The 2010 Man Booker Prize for Fiction

The more astute among my readers (that’s both of you: hi mum!) may have noticed that the past four novels I’ve written about (One, Two, Three, Four), all have something in common.  No, they weren’t written by Katie Price under the assumed pen-names of Tom McCarthy and Andrea Levy*; nor were they rescued from imminent pulping by an action-hero Judy Finnegan** (Mr and Mrs Madeley, anyone?).  The unifying factor is: they’ve all been longlisted (is that a verb??) for this year’s Man Booker Prize for fiction.

 “What a coincidence!”, I hear you cry; yet be not so amazed, for the action was deliberate.  I’ve set myself the daunting, un-called for and ostensibly pointless task of reading the entire 2010 Booker Prize longlist before the winner is announced on October 12th.  Return here on October the 11th to read my final thoughts on the nominees, as well as my pre-award show gossip and predictions.  Expect it to be an immoderate furore of well-meaning platitudes and civilised propriety.  Unless Peter Carey arrives at the ceremony drunk and naked, tearing pages out  of Helen Dunmore’s The Betrayal and throwing them into the air like so much literary confetti as he declares himself the King of Booker, wearing The Slap by Christos Tsiolkas as a crown.  Don’t look at me that way! It’s possible…Stranger things have happened…


The Man Booker Prize, along with the Pulitzer and the Nobel, forms part of the ‘big three’ of literary awards.  It’s a single, annual prize awarded to a full-length novel, in English, written by a citizen of the British Commonwealth (I believe Irish authors are eligible as well).  Despite the patriarchal impression given by its title, both men and women are permitted to enter.  The prefix ‘Man’ is a rider added in 2002 when the Man investment group began to sponsor the prize.

Publishers may enter two novels from their imprint for consideration each year, and books by previous winners are automatically considered.  Judges also reserve the right to ‘call in’ novels which they personally believe are attention-worthy, whether their publishers have entered them into the competition or not.  This year’s most talked-about ‘call in’ is Room by Emma Donoghue, which was requested by the judges before it had even been published; such was the novel’s pre-release hype.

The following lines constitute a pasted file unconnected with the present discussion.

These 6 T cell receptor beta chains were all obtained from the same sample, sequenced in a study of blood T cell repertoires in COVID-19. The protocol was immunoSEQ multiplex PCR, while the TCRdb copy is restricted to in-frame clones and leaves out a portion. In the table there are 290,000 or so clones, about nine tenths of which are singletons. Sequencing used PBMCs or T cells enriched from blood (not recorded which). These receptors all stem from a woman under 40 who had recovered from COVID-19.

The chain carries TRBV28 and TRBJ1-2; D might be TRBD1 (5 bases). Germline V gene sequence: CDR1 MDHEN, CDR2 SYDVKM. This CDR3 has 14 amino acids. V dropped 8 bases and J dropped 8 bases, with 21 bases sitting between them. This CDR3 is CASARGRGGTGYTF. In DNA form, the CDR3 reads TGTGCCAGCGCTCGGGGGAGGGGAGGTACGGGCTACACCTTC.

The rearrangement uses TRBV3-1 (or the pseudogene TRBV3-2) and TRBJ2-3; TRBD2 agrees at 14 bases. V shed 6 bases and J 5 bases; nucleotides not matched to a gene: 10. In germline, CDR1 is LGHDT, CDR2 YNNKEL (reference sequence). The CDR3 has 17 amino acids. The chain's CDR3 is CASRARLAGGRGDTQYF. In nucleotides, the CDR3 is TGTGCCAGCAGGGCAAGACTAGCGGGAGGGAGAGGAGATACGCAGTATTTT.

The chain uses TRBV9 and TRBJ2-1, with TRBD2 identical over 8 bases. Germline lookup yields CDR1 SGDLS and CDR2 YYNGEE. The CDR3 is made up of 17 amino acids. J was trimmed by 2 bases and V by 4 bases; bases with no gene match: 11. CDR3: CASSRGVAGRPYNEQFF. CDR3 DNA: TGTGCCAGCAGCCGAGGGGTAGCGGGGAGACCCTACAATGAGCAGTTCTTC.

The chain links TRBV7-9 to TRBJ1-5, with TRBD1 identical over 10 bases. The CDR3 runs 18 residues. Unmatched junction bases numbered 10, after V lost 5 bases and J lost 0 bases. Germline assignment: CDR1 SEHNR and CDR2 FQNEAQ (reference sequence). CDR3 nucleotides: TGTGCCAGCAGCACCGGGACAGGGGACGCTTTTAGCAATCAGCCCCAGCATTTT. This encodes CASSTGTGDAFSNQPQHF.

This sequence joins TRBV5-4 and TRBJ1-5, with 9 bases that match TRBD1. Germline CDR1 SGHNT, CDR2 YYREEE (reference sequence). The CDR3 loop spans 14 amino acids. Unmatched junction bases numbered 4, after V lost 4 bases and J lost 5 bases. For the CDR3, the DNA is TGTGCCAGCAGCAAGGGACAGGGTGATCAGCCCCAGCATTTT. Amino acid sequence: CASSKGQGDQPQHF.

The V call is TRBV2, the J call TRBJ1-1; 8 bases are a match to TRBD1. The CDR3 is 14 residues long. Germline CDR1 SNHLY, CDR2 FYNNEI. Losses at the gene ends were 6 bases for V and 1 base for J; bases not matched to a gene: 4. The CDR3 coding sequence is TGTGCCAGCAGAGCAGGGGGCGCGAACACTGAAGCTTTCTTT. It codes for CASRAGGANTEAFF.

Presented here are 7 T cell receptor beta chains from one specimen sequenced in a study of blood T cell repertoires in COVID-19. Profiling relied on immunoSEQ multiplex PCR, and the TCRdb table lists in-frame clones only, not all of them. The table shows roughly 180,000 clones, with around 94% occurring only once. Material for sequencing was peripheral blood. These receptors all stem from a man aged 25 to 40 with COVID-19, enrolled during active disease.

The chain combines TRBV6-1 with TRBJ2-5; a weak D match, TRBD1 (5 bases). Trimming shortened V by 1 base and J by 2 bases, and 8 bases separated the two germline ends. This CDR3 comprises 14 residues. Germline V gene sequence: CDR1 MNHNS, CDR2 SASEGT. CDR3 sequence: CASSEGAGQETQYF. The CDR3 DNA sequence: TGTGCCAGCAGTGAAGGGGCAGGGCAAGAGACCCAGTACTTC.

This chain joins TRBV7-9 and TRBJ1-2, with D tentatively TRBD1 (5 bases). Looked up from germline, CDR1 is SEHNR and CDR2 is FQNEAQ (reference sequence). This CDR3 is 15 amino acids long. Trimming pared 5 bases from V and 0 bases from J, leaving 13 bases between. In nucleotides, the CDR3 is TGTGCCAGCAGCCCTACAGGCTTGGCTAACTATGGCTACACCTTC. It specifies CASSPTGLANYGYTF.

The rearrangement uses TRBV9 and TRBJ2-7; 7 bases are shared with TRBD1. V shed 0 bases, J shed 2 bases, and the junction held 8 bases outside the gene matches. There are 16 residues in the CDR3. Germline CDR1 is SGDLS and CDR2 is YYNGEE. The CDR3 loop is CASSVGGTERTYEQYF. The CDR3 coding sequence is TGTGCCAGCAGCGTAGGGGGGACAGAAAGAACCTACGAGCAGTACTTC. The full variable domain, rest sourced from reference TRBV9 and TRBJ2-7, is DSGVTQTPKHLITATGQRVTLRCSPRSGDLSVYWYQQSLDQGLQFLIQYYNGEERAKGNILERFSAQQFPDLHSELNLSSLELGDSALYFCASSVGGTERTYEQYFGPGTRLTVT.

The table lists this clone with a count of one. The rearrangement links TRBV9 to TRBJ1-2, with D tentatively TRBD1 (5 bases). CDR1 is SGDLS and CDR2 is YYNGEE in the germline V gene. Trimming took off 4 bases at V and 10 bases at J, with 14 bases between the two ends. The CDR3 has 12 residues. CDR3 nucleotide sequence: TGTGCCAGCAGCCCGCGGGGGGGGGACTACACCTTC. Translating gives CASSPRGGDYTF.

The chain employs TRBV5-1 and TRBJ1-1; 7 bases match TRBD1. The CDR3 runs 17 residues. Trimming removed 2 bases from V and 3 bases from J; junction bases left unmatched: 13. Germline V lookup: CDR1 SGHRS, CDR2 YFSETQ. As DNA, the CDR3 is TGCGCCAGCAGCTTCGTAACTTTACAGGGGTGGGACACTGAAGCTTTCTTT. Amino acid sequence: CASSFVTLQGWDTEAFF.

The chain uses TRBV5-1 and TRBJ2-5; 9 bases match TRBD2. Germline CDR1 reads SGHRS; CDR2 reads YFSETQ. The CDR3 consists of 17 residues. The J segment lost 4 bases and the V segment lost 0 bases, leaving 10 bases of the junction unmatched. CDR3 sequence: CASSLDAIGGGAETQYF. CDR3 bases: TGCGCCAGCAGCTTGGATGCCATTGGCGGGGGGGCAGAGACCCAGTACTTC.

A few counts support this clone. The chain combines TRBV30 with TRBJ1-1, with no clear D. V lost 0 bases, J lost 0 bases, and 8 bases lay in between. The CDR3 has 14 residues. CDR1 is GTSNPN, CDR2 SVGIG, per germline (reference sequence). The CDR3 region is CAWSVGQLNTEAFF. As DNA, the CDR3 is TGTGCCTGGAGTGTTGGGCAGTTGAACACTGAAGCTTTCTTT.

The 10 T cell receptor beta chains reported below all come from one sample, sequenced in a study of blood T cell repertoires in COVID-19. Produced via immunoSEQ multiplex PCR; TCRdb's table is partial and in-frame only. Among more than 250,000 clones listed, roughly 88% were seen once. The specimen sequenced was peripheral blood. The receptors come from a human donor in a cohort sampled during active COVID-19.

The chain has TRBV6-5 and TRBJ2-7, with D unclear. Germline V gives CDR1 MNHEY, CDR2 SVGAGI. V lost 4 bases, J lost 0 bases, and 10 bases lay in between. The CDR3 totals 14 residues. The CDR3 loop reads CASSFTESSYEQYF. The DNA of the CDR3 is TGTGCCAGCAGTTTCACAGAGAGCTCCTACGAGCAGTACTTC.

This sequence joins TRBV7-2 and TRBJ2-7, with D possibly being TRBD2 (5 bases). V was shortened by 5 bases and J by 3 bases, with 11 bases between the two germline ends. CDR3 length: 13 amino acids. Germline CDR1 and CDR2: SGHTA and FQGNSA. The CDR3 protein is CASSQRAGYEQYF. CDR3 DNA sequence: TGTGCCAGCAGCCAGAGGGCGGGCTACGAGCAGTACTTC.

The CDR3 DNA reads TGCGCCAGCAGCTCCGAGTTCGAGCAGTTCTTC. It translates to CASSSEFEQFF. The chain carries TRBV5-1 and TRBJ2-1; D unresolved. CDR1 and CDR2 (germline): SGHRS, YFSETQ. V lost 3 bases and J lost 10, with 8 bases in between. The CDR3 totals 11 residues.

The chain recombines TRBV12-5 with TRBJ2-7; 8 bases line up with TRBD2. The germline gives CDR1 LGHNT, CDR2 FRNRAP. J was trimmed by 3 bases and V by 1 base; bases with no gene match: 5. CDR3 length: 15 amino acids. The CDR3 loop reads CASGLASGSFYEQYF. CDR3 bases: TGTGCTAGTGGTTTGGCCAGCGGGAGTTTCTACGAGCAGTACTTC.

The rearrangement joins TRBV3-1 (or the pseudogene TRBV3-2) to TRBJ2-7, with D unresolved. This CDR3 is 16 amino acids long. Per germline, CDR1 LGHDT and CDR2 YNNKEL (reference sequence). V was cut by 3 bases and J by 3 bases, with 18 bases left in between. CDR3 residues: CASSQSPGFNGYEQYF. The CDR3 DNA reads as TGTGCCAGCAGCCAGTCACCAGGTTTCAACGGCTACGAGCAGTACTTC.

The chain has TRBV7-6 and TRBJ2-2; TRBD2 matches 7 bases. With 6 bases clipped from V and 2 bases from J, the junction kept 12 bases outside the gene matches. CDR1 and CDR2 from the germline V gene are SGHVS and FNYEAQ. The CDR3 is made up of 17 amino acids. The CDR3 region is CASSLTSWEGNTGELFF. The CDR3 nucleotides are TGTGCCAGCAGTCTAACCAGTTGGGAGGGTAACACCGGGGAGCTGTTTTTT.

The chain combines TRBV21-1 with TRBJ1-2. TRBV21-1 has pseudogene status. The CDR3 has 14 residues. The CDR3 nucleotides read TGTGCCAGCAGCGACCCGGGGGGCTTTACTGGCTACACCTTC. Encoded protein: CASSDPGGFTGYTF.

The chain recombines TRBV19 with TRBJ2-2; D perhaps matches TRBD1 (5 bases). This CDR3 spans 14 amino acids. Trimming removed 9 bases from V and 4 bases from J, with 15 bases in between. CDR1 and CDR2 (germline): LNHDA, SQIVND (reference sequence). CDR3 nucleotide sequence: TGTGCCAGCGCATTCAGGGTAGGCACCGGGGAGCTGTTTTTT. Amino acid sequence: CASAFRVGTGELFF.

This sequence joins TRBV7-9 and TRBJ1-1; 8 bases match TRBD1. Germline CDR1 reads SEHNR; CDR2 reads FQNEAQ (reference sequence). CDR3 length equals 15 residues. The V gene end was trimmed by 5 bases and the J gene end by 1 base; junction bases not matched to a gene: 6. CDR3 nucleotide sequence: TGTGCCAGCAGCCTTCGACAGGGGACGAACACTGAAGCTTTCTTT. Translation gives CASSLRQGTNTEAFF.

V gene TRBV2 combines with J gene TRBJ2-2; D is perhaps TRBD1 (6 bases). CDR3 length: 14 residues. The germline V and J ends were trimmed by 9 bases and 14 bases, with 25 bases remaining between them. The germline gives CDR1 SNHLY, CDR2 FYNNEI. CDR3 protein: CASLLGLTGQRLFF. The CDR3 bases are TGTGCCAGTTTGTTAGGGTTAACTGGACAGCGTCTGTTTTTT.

This year’s booker prize, however, has already become the subject of controversy (that is, if you can call the petty exchanges of bibliophilic dorks ‘controversial’).  The literary press has spent more time discussing what hasn’t been nominated than what has.  And it does strike me as odd that the brilliant Solar by Ian McEwan has been looked-over (surely it couldn’t have been over-looked?) and rejected by the selection committee.  Similarly, The Good Man Jesus and the Scoundrel Christ by Philip Pullman didn’t make the cut; neither did The Pregnant Widow by Martin Amis.  All three are wonderful, accomplished novels; superior, in my opinion, to some of the nominees I’ve thus far encountered.

Perhaps you can infer more from the judges’ omissions than from their inclusions?  These three rejected novels are loaded with risqué, contentious subject matter (global warming, atheism, trans-gender), and it would be easy to accuse the judges of ‘playing it safe’ with their nominations: are they afraid to give the award to a novel that might see them accused of having some kind of agenda? 

Unfortunately for the judges, excluding a book from the longlist is just as much a loaded act of volition as including one.  Maybe they’re deliberately courting controversy by disregarding the more acclaimed books, in a bid to reverse the waning public interest of recent years.  Maybe they’re afraid that nominating Pullman will see them accused of committing to an atheist point of view?  Facile as such concerns may be. 

My greatest fear, however, is that none of these explanations is the correct one; maybe the judges are such terrible arbiters of literary taste that they genuinely  believe Trespass  by Rose Tremain is better than Solar by Ian McEwan.  In which case, they have my pity; subjective as my argument may be.